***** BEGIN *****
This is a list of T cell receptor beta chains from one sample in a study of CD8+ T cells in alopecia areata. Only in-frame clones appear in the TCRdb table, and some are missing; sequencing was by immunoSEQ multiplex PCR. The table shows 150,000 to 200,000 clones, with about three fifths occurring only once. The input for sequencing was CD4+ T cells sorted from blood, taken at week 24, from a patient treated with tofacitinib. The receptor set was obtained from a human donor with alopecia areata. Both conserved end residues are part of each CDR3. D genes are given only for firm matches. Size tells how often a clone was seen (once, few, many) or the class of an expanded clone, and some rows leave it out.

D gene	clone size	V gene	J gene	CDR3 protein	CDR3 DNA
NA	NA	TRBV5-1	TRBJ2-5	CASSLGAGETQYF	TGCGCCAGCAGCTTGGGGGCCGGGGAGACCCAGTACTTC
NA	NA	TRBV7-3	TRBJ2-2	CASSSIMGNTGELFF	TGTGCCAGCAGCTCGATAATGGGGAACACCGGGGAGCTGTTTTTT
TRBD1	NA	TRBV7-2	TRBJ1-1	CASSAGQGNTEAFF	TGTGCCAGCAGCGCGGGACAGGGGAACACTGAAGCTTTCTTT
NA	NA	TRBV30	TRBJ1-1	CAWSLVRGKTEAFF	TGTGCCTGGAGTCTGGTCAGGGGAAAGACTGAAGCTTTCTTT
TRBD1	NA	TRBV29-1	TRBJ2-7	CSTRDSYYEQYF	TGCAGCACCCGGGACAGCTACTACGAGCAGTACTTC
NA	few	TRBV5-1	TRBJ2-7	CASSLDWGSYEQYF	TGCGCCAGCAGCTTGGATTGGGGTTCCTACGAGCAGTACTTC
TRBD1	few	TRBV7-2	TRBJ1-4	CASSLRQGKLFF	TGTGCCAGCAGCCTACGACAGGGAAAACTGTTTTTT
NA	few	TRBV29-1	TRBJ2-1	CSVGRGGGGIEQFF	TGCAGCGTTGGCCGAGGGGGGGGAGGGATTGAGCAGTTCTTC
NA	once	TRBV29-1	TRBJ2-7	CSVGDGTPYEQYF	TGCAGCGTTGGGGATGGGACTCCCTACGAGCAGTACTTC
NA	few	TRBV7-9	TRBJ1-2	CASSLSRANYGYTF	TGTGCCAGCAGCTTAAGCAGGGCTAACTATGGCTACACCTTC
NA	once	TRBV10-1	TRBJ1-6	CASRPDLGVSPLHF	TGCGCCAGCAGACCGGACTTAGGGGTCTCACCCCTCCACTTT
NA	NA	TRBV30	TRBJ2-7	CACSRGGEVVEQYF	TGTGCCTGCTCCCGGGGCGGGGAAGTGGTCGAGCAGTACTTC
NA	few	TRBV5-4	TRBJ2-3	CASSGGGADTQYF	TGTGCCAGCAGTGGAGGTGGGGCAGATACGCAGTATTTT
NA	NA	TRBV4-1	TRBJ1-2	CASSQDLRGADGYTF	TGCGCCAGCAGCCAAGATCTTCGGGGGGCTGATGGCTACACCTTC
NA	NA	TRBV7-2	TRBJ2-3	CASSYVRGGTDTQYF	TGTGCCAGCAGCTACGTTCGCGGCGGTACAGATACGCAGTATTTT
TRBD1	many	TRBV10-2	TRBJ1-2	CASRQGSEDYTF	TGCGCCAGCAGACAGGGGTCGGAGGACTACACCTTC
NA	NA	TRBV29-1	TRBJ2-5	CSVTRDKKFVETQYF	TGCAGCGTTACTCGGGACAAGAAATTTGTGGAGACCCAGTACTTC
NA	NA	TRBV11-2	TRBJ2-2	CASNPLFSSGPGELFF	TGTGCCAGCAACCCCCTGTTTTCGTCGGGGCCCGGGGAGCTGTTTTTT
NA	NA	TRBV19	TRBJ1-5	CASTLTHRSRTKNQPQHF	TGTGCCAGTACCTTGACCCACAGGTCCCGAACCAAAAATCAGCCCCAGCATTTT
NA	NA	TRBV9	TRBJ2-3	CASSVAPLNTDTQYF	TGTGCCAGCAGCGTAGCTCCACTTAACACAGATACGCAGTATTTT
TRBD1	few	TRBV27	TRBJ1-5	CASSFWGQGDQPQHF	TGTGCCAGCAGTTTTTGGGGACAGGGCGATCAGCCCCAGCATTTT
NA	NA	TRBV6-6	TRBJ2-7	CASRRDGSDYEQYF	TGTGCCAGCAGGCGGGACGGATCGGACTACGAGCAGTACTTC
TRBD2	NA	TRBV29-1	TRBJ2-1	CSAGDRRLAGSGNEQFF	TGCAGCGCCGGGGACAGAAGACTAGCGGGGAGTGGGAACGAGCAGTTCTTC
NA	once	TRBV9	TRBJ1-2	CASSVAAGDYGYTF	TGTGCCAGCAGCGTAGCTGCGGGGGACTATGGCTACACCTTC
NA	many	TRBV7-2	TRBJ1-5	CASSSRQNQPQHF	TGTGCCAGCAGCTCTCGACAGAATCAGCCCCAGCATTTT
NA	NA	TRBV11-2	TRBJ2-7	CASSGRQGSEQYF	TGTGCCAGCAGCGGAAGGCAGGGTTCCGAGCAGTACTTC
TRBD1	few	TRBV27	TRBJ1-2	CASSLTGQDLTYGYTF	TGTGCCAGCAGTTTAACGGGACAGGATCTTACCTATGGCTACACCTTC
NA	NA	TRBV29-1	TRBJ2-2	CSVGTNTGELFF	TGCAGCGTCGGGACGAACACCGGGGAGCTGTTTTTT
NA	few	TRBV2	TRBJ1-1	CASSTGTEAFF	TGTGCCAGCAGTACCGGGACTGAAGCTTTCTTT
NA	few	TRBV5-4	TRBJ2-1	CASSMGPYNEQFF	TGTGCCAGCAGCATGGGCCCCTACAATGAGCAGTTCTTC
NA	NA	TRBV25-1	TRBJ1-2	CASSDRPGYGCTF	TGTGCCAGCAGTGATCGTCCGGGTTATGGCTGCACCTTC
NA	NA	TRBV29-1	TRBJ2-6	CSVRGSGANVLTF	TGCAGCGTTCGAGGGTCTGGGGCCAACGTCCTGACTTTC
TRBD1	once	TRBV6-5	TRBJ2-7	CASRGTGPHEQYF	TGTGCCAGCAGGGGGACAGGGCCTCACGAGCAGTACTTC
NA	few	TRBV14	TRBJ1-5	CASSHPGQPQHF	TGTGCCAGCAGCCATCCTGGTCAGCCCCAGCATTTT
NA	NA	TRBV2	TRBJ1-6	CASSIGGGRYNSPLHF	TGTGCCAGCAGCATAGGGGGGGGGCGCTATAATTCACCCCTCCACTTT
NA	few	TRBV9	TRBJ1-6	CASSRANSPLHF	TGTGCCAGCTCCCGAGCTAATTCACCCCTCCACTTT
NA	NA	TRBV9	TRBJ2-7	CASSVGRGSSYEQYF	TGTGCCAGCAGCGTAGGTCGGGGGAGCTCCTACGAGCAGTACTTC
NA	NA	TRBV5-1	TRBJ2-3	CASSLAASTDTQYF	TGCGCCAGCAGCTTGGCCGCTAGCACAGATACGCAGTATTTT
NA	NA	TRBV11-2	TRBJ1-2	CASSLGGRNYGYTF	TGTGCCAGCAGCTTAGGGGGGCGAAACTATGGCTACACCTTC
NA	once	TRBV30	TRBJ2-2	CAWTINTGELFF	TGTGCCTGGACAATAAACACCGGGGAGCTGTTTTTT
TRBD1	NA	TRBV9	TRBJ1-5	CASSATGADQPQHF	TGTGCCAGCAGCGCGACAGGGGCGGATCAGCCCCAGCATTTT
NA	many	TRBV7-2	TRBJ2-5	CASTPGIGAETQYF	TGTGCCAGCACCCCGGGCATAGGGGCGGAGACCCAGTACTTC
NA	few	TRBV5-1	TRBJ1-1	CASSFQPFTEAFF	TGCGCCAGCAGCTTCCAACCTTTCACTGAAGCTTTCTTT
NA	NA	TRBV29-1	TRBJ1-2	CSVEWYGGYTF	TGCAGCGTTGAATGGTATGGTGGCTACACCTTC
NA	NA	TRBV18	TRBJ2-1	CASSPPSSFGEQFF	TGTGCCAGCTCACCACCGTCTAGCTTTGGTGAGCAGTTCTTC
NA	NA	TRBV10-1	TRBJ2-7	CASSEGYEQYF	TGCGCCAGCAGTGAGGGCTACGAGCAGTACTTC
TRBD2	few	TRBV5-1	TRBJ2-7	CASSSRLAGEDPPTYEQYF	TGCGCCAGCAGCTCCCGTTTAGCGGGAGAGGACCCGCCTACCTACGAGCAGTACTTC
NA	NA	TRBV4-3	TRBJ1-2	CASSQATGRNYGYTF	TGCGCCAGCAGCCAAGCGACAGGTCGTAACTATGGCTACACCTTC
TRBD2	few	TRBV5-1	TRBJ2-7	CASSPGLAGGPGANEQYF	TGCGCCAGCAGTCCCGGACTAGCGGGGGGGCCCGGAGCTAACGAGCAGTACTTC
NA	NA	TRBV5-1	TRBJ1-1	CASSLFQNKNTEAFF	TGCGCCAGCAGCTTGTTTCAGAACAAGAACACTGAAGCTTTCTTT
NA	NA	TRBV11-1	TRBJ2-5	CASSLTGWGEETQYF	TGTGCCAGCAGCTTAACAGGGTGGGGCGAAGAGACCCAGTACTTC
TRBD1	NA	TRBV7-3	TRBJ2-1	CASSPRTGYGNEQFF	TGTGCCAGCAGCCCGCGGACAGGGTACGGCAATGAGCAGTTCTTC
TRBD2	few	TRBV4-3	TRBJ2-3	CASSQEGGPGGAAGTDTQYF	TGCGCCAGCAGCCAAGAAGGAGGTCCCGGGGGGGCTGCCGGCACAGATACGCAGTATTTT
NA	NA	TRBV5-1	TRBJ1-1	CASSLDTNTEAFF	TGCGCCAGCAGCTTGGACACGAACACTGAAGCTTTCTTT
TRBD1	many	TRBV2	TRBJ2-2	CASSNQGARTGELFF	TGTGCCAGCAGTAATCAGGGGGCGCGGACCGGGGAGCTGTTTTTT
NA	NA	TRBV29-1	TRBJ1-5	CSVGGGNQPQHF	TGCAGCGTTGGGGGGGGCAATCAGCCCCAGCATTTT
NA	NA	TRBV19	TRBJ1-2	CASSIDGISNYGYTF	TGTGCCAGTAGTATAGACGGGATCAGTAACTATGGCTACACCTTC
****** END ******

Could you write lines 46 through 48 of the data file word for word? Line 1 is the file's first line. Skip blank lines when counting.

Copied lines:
NA	NA	TRBV29-1	TRBJ1-2	CSVEWYGGYTF	TGCAGCGTTGAATGGTATGGTGGCTACACCTTC
NA	NA	TRBV18	TRBJ2-1	CASSPPSSFGEQFF	TGTGCCAGCTCACCACCGTCTAGCTTTGGTGAGCAGTTCTTC
NA	NA	TRBV10-1	TRBJ2-7	CASSEGYEQYF	TGCGCCAGCAGTGAGGGCTACGAGCAGTACTTC